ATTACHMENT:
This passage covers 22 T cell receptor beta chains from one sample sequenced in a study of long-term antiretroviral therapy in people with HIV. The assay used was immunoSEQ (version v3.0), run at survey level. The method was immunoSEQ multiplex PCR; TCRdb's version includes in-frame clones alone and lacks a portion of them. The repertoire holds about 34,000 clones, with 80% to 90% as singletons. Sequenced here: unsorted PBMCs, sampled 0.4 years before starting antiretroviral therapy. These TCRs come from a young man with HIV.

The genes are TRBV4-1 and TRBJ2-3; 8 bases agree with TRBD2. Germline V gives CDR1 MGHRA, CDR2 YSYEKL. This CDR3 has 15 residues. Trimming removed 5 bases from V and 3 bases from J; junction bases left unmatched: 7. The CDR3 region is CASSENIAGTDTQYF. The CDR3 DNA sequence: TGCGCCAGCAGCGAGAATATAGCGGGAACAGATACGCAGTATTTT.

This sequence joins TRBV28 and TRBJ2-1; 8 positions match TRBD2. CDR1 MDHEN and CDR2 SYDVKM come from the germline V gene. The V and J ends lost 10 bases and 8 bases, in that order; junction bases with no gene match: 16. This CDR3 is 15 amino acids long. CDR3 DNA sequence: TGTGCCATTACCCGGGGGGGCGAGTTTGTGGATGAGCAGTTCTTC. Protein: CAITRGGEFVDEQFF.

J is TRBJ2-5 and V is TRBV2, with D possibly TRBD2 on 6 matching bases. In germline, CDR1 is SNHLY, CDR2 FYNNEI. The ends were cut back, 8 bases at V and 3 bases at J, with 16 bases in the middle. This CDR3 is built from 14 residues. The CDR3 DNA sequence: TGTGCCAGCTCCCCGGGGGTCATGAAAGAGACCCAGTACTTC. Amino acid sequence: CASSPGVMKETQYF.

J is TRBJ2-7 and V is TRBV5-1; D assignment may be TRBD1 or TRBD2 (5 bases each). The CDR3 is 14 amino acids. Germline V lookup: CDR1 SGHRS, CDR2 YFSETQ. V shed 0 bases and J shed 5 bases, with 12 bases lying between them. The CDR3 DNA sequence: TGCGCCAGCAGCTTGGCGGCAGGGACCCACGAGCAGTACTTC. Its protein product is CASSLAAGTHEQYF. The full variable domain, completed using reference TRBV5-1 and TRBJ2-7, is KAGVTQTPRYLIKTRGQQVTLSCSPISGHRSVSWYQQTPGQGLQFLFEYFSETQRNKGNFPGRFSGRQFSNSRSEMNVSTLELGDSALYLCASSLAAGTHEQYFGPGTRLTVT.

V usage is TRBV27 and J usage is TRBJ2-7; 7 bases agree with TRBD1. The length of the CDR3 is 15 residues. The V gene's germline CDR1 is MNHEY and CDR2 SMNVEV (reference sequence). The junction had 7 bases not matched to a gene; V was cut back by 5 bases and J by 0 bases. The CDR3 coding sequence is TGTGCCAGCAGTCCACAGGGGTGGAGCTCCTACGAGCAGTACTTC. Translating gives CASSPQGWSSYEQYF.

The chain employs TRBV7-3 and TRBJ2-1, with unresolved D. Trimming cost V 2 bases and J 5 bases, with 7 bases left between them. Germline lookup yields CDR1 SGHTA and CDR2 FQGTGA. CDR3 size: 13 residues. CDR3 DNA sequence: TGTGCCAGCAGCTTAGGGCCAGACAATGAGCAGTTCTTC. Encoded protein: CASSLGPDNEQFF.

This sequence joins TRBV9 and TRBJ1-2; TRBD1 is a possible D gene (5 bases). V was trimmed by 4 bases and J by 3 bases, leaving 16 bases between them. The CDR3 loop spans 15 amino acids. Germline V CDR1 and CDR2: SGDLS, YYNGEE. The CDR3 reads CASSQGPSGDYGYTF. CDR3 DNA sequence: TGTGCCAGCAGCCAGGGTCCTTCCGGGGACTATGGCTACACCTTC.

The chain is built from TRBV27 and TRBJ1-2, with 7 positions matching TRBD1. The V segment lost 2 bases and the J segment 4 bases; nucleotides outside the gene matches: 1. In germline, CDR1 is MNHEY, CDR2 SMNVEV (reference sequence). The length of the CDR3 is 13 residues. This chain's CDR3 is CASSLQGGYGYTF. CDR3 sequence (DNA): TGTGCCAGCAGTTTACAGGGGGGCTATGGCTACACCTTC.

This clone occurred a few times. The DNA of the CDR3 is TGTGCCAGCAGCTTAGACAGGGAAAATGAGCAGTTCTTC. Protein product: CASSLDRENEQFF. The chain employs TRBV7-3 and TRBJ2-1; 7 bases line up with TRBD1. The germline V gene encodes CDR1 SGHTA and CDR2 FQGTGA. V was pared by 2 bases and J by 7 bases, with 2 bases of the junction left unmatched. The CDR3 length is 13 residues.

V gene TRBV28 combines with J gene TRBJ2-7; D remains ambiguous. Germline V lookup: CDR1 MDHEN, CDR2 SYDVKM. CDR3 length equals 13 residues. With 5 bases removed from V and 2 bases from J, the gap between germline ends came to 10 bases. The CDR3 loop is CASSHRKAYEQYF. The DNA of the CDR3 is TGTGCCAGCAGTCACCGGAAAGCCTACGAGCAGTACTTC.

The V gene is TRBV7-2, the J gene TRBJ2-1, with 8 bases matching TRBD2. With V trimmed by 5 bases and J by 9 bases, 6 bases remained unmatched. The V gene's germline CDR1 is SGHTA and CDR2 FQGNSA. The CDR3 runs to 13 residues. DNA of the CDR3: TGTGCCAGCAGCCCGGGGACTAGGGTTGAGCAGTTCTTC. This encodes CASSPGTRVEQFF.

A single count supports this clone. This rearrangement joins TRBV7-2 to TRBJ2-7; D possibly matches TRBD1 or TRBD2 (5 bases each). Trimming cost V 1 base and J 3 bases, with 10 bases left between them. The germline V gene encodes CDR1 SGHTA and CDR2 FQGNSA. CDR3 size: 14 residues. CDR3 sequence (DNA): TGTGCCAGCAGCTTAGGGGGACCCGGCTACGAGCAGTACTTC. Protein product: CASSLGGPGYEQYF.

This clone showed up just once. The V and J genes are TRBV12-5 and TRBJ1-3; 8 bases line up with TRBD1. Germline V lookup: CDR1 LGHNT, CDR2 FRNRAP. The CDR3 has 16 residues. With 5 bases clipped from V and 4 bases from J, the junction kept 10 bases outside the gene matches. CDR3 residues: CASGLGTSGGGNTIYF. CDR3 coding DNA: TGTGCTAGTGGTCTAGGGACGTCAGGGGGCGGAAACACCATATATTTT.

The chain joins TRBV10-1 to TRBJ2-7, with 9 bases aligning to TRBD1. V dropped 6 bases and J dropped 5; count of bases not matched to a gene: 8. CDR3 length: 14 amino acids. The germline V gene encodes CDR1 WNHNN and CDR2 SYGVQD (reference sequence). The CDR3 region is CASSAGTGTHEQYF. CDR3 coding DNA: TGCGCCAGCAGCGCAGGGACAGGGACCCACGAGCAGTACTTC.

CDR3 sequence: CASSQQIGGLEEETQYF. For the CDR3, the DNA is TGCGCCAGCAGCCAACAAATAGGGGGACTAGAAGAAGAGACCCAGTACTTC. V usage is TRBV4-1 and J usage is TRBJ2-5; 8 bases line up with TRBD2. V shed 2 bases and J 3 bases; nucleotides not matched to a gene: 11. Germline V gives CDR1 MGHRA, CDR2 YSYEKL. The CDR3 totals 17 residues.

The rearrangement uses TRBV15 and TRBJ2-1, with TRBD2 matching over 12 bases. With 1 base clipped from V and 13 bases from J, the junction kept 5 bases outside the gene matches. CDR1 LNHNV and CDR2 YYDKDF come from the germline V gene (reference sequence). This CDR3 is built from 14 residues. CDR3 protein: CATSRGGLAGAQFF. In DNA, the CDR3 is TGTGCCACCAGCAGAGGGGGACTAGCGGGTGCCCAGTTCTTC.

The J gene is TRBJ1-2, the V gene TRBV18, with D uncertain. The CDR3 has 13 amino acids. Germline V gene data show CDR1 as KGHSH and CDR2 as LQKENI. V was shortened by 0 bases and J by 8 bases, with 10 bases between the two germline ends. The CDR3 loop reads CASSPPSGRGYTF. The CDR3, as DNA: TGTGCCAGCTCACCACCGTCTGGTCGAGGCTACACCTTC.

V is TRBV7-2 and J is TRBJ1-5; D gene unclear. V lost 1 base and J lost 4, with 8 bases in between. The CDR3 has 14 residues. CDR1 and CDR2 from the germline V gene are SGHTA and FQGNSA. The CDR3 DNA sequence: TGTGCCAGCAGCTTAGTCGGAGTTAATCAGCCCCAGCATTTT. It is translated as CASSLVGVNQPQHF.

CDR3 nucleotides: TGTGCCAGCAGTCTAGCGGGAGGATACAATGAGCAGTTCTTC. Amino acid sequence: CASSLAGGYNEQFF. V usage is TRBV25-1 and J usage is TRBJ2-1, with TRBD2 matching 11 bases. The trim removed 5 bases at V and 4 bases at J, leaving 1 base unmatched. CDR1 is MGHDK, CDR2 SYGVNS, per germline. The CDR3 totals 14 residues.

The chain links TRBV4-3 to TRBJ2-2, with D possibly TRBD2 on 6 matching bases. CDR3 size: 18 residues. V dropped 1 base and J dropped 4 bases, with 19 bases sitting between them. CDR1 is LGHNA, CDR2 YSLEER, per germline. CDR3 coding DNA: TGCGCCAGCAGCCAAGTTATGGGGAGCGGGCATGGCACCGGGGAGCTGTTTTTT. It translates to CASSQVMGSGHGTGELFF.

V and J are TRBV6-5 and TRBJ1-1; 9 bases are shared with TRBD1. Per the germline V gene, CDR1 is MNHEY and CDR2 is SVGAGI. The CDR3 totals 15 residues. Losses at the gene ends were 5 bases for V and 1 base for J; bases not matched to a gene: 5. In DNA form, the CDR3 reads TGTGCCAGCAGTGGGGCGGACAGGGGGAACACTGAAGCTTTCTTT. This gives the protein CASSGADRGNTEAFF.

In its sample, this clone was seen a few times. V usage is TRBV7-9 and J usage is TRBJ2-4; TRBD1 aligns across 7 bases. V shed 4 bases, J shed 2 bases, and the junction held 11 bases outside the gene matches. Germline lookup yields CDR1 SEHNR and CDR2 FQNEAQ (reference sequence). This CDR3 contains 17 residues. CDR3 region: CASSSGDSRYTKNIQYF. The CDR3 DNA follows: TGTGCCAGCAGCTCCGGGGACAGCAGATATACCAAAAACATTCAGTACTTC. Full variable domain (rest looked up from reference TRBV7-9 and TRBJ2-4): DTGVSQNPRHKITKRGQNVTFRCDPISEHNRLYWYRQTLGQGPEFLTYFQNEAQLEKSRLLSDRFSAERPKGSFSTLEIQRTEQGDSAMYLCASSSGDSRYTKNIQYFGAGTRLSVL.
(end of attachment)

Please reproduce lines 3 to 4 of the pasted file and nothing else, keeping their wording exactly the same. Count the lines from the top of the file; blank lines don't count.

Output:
This sequence joins TRBV28 and TRBJ2-1; 8 positions match TRBD2. CDR1 MDHEN and CDR2 SYDVKM come from the germline V gene. The V and J ends lost 10 bases and 8 bases, in that order; junction bases with no gene match: 16. This CDR3 is 15 amino acids long. CDR3 DNA sequence: TGTGCCATTACCCGGGGGGGCGAGTTTGTGGATGAGCAGTTCTTC. Protein: CAITRGGEFVDEQFF.

J is TRBJ2-5 and V is TRBV2, with D possibly TRBD2 on 6 matching bases. In germline, CDR1 is SNHLY, CDR2 FYNNEI. The ends were cut back, 8 bases at V and 3 bases at J, with 16 bases in the middle. This CDR3 is built from 14 residues. The CDR3 DNA sequence: TGTGCCAGCTCCCCGGGGGTCATGAAAGAGACCCAGTACTTC. Amino acid sequence: CASSPGVMKETQYF.